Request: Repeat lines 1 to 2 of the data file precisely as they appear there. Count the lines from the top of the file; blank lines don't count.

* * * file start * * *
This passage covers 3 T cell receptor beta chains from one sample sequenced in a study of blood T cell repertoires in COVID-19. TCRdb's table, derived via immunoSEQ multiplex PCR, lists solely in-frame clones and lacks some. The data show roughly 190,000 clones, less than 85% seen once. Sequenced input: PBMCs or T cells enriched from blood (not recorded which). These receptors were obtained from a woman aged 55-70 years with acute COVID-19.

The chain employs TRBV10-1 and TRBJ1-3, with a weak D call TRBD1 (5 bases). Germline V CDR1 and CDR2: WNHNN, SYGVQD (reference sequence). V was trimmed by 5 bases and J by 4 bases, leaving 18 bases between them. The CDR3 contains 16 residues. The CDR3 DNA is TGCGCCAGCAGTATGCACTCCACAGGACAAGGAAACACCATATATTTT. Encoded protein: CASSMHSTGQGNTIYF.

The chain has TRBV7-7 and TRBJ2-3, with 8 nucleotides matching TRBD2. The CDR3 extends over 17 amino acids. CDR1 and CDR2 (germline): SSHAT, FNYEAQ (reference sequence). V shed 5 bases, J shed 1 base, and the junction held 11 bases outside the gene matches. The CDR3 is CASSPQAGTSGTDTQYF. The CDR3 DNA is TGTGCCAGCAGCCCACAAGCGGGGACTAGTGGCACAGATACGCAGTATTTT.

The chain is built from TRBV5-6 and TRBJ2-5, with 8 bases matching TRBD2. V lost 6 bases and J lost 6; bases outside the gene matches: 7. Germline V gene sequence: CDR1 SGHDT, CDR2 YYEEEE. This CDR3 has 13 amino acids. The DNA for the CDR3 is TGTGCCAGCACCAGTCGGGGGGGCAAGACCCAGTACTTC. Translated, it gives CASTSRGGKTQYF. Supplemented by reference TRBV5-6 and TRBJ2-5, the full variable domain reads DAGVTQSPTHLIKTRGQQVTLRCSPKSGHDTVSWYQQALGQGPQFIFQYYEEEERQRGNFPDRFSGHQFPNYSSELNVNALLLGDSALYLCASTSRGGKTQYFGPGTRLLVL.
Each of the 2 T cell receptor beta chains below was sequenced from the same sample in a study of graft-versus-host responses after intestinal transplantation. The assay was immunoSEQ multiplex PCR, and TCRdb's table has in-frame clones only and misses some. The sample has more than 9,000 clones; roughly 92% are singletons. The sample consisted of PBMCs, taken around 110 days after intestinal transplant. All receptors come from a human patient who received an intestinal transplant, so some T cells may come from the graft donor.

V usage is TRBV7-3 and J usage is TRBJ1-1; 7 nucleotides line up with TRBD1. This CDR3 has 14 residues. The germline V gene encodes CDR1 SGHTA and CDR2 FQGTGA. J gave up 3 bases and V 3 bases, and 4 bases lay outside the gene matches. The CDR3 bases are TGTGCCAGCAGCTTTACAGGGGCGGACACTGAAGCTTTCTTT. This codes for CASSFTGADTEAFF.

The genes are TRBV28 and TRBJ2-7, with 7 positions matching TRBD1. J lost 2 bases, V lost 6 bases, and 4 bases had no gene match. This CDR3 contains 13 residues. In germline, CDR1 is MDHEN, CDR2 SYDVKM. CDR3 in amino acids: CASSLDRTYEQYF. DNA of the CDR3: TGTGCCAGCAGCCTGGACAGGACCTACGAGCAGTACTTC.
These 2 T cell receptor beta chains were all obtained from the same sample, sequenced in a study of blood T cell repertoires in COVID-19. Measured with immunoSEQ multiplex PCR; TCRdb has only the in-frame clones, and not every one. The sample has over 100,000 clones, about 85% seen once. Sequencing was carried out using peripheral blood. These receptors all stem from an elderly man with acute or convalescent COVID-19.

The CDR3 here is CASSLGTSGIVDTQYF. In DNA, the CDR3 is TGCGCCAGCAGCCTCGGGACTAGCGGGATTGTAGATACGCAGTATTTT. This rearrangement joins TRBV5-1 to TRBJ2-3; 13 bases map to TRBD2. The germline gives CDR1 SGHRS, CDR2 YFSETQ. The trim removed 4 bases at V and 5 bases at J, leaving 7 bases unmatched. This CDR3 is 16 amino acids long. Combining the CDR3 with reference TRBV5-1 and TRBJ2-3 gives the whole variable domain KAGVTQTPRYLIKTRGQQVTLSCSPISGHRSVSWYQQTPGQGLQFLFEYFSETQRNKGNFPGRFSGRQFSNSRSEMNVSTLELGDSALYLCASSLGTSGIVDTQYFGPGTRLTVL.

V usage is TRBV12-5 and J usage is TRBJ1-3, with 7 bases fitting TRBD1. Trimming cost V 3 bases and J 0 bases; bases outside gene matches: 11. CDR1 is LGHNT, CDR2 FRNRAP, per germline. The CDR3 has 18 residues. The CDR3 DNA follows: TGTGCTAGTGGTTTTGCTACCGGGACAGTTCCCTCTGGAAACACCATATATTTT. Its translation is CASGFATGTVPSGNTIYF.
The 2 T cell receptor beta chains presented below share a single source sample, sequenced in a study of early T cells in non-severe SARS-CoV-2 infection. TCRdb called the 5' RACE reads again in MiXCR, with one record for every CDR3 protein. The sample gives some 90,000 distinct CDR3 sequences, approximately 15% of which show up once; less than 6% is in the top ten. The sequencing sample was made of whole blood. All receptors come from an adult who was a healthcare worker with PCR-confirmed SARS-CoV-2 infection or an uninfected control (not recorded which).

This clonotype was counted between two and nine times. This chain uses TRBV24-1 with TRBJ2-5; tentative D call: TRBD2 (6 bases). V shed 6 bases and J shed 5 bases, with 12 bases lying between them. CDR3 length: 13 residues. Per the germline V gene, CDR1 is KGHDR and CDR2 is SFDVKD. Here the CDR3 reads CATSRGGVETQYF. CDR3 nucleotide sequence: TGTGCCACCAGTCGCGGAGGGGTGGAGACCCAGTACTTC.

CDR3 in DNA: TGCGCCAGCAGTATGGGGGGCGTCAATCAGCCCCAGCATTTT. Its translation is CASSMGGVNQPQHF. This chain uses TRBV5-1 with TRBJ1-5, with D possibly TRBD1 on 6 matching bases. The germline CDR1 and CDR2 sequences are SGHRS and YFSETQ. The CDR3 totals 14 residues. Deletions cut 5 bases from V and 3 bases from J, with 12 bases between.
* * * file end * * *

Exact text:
This passage covers 3 T cell receptor beta chains from one sample sequenced in a study of blood T cell repertoires in COVID-19. TCRdb's table, derived via immunoSEQ multiplex PCR, lists solely in-frame clones and lacks some. The data show roughly 190,000 clones, less than 85% seen once. Sequenced input: PBMCs or T cells enriched from blood (not recorded which). These receptors were obtained from a woman aged 55-70 years with acute COVID-19.

The chain employs TRBV10-1 and TRBJ1-3, with a weak D call TRBD1 (5 bases). Germline V CDR1 and CDR2: WNHNN, SYGVQD (reference sequence). V was trimmed by 5 bases and J by 4 bases, leaving 18 bases between them. The CDR3 contains 16 residues. The CDR3 DNA is TGCGCCAGCAGTATGCACTCCACAGGACAAGGAAACACCATATATTTT. Encoded protein: CASSMHSTGQGNTIYF.